East Asian fans have their own "distinctive style"

Blog columnist, Shanghaiist, an obviously foreign-looking chap, attended the 2007 AFC Champions League clash between hosts Shanghai Shenhua and J-League champions Urawa Reds. He found himself in the extremely rare position of being asked for directions by a group of passers-by who at first glance appeared to be locals. Bemused, he soon realised that they were actually Japanese football fans.

"Indeed, the most notable aspect of the afternoon was the relatively large number — over 1,000 — of Urawa Reds supporters who made the trip over the East China sea. This figure is far bigger than the number of travelling fans normally seen at Chinese league games. It's only fair to point out though the economic advantages Japanese have when travelling to China. It was also clear that the Japanese consulate's warnings to the Urawa fans not to fly the Japanese flag or wear club colours had fallen on deaf ears. There wasn't any sign of trouble however and the red-shirted Urawa supporters mingled freely with their Shanghainese hosts on the Pudong streets after the match," he wrote.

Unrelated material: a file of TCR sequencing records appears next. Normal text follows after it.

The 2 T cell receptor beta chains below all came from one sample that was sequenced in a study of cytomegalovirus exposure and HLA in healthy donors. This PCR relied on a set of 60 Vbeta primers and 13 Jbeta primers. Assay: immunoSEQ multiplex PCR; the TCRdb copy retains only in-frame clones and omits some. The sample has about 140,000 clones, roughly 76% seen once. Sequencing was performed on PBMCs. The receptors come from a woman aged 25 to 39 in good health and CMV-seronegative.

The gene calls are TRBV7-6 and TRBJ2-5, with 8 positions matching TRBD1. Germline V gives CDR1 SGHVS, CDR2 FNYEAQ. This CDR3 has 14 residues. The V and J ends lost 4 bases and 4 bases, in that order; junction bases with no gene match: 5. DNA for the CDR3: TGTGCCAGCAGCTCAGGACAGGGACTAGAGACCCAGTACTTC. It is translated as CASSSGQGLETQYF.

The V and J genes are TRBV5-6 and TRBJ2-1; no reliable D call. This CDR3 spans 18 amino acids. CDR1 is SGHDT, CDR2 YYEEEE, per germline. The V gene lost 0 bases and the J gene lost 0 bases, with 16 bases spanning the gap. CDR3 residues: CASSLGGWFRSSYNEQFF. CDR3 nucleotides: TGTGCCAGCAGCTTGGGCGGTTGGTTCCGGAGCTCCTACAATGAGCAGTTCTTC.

"For all the China-Japan rhetoric, the similarities in the fan culture of the East Asian countries was much in evidence. China, Japan and South Korea all launched professional football leagues in the early to mid nineties, and fans initially borrowed heavily from the images of European and South American soccer they are exposed to with such regularity on TV. But now, watch any J-League, K-League or CSL match and you will see the three have developed a distinctive style between them. Whether its slogans daubed in English on banners, fans at the front of the stands with 10ft high flag poles which are raised aloft only when goals are scored, or massed dancing which involves moving a long way from your seat, that quirky East Asian football fan style is something Japan and China have in common, Shanghaiist noted.